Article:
FPNYC Faithful, I have a sore throat and IT IS THE WORST, PLEASE SEND HELP/A NEW THROAT.
Matt Fraction/Oliver Coipel/Leinil Yu, Dustin Weaver/ Mark Morales/Laura Martin
Marvel, $3.99, 40 pages
THIS WEEK IN CONFESSIONS: Aside from a few (4) tie-in issues, I pretty much skipped over Infinity these past few months. HOWEVER, Inhumanity #1 recaps what you need to know quite nicely, so you can enjoy it and still wait for that pricey hardcover to drop in February.
Rumor has it the Inhumans are getting a big push due to FOX having the rights to the X-men movie franchise and Marvel needing something that can be feared and loathed on the big screen for $$$. If that’s the case, Marvel Comics has definitely assembled the right team to get that ball rolling, as Matt Fraction has been on fire for the last year, and his run on the Fantastic Four books has shown that he knows how to write those characters. Pair him with 3 of Marvel strongest artists in the form of Coipel/Yu/Weaver and chances of this book being a hit are good.
And it is! Karnak makes an excellent tragic lead, and Fraction tosses his fan base a nice little bone by throwing in some quality Iron Man and Hawkeye scenes. It’s nice seeing Matt flex some different creative muscles, as this book feels ways different than some of his recent big hits. And Coipel and friends deliver as well, offering some unique visuals and character moments that hit hard. Inhumanity is off to a strong start, and I’m hoping it can keep this level of quality going.
Sina Grace/Daniel Freedman/John Rauch
Image/ $4.99/32 pages
The first issue of BtO:BTL was arguably the best comic of this year that I never asked for. Sina Grace and Daniel Freedman created a nice homage to beat ‘em video games and had they ended the series there I would have been pleased. HOWEVER, issue 2 is a homage/parody to fighting games, specifically Mortal Kombat and Street Fighter, and YO, I am quite BOUT that!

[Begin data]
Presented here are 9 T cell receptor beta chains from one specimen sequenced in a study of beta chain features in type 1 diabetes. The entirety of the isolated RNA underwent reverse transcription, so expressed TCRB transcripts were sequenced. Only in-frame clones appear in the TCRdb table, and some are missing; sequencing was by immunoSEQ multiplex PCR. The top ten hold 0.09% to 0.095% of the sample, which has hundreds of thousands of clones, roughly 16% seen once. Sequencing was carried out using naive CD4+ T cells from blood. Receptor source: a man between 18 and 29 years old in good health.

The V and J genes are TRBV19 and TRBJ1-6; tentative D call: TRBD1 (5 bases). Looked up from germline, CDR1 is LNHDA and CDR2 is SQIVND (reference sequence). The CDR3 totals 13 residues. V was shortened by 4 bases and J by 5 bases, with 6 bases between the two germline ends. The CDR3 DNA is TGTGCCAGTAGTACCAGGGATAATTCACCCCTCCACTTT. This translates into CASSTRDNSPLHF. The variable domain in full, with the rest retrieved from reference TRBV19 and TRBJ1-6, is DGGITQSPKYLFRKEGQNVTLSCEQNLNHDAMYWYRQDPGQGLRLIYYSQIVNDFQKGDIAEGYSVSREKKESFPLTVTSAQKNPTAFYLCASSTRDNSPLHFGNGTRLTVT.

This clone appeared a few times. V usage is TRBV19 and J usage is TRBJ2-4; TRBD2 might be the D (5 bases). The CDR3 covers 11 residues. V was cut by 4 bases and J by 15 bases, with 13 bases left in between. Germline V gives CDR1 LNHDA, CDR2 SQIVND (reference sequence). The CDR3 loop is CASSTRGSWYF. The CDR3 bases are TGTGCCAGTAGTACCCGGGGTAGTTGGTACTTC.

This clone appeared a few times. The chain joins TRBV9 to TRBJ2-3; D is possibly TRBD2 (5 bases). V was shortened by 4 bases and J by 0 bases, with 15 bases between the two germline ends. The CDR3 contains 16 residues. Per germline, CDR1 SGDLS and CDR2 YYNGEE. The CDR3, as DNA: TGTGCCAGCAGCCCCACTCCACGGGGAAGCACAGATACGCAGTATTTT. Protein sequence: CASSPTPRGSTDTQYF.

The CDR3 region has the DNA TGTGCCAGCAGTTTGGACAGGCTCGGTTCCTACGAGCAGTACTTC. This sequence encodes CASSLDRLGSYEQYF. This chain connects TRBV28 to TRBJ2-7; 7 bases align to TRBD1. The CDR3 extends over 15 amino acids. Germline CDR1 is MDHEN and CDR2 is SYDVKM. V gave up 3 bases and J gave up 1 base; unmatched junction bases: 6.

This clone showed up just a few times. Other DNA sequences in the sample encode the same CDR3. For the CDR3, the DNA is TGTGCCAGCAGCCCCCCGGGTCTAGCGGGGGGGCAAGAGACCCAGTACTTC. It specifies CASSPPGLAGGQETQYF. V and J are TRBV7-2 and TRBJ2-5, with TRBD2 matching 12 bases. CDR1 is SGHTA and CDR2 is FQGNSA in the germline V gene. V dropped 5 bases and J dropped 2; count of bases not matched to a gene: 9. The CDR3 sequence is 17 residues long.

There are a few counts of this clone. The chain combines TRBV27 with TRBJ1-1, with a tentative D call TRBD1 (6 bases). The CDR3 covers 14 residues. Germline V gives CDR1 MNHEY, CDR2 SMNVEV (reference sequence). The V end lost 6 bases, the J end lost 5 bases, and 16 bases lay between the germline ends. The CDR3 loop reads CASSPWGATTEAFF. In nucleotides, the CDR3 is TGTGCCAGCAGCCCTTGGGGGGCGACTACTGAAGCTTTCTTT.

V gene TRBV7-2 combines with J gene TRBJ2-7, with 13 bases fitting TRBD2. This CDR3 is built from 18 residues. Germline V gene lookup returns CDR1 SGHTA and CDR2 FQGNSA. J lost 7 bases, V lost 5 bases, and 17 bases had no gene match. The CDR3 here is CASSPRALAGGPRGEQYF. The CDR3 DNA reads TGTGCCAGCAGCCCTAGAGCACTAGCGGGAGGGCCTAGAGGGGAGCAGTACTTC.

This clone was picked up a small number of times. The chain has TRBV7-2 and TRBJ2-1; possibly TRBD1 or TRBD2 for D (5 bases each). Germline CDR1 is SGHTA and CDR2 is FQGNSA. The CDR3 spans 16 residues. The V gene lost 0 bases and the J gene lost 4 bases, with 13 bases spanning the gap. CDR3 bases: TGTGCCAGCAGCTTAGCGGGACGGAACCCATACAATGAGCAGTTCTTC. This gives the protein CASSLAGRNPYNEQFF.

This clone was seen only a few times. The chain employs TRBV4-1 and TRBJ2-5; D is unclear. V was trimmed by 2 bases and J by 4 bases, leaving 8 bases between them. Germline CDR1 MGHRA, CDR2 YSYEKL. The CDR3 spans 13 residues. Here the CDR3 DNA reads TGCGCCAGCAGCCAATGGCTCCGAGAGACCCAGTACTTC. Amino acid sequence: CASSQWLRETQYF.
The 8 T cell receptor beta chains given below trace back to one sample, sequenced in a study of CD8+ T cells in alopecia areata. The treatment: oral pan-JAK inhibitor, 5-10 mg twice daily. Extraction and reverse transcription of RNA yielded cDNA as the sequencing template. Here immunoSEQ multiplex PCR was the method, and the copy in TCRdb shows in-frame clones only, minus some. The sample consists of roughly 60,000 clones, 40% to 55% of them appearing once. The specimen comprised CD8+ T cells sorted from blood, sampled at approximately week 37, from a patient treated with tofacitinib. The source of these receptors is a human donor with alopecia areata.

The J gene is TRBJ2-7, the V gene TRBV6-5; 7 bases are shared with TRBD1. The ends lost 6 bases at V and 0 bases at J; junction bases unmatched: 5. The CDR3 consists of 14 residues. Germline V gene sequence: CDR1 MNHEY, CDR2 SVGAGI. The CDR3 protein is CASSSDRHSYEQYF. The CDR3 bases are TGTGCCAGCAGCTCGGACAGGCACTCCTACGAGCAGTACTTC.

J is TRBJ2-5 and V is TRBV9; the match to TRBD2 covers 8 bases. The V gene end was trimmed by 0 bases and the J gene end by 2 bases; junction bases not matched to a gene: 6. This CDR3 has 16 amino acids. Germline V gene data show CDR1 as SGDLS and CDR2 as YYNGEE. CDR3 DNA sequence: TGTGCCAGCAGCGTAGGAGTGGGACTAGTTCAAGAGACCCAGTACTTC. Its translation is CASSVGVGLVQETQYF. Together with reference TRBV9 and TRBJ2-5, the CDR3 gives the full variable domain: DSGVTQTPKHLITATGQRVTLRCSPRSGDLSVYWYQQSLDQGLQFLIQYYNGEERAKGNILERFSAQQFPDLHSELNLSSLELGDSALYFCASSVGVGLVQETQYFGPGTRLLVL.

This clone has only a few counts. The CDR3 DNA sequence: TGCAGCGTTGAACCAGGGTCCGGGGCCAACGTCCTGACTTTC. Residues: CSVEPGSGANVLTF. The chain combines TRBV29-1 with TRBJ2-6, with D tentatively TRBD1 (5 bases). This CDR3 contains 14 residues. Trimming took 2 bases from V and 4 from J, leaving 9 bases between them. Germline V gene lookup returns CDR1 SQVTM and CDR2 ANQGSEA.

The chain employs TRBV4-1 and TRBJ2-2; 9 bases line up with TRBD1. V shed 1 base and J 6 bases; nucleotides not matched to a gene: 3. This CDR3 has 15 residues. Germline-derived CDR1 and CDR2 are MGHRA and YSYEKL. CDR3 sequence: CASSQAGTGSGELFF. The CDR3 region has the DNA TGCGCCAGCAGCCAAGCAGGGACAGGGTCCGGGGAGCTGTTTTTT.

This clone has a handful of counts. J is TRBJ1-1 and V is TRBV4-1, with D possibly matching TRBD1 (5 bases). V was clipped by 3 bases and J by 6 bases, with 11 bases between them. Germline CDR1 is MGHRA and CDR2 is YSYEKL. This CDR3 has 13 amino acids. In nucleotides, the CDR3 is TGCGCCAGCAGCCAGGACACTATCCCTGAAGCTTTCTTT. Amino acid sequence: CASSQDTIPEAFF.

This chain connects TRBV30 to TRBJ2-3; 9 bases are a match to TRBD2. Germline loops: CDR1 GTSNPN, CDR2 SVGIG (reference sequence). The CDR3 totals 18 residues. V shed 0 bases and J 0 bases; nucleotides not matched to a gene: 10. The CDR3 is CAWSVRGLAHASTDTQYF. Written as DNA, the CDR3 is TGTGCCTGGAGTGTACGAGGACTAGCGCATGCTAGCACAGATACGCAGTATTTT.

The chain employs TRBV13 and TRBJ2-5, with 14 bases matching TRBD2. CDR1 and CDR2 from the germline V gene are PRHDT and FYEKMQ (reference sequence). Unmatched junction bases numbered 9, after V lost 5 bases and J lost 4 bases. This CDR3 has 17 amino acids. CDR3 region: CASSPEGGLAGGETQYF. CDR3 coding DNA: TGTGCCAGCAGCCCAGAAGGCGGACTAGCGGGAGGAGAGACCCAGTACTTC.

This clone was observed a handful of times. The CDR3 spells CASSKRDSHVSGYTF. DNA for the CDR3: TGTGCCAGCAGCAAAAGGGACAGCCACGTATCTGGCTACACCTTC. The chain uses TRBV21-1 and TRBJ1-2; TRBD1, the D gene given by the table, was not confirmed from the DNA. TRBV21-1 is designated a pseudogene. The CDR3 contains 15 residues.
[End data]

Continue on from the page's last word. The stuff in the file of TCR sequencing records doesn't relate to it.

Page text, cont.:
Everything about this 2nd issue is a step up from the already impressive debut. Grace’s art is less sketchier this time and feels a lot more finished. The script takes a few unique twists, leading to some great fight pieces, cool locales, and really solid jokes. And the fights this time are a lot more brutal, which says a lot considering the 1st book ended with some dude getting his head kicked off. Except to cringe at least twice when reading this.
However, this 2nd issue drops the ball in two area. $5 for 32 pages seem like a lot, especially since this lacks the free digital copies Marvel and DC usually offer for that price range. And the ending is more abrupt than a cliffhanger. Still a great read though, Burn the Orphanage #2 is worth the cash if you want more good indie comics that pay homage to video games.
Christopher Hastings/Jacopo Camagni/Victor Calderon-Zurita
Marvel, $2.99, 20 pages
With this third issue, Longshot saves has gone in full Dr McNinja territory. The Marvel Universe finds itself at war with various “What-If” variants of themselves, all while the fabric of reality is threatened. Also Senile Magneto may be the character find of the year.
This month’s (or week’s, I have no idea if this mini is monthly or bi-weekly) issue sees Victor Calderon-Zurita help out on pencils, as seen on the cover. Victor’s pencils are very similar to Cagmani’s, although some characters eyes look too big for their skulls are certain times. Still, the book remains a delightful romp, as Chris Hastings knows how to balance action with comedy perfectly. The humor is this book’s strong point, but there’s some moments of badassery too. With an issue left (I think.), it’s been a very fun little mini that I hope sticks it’s landing.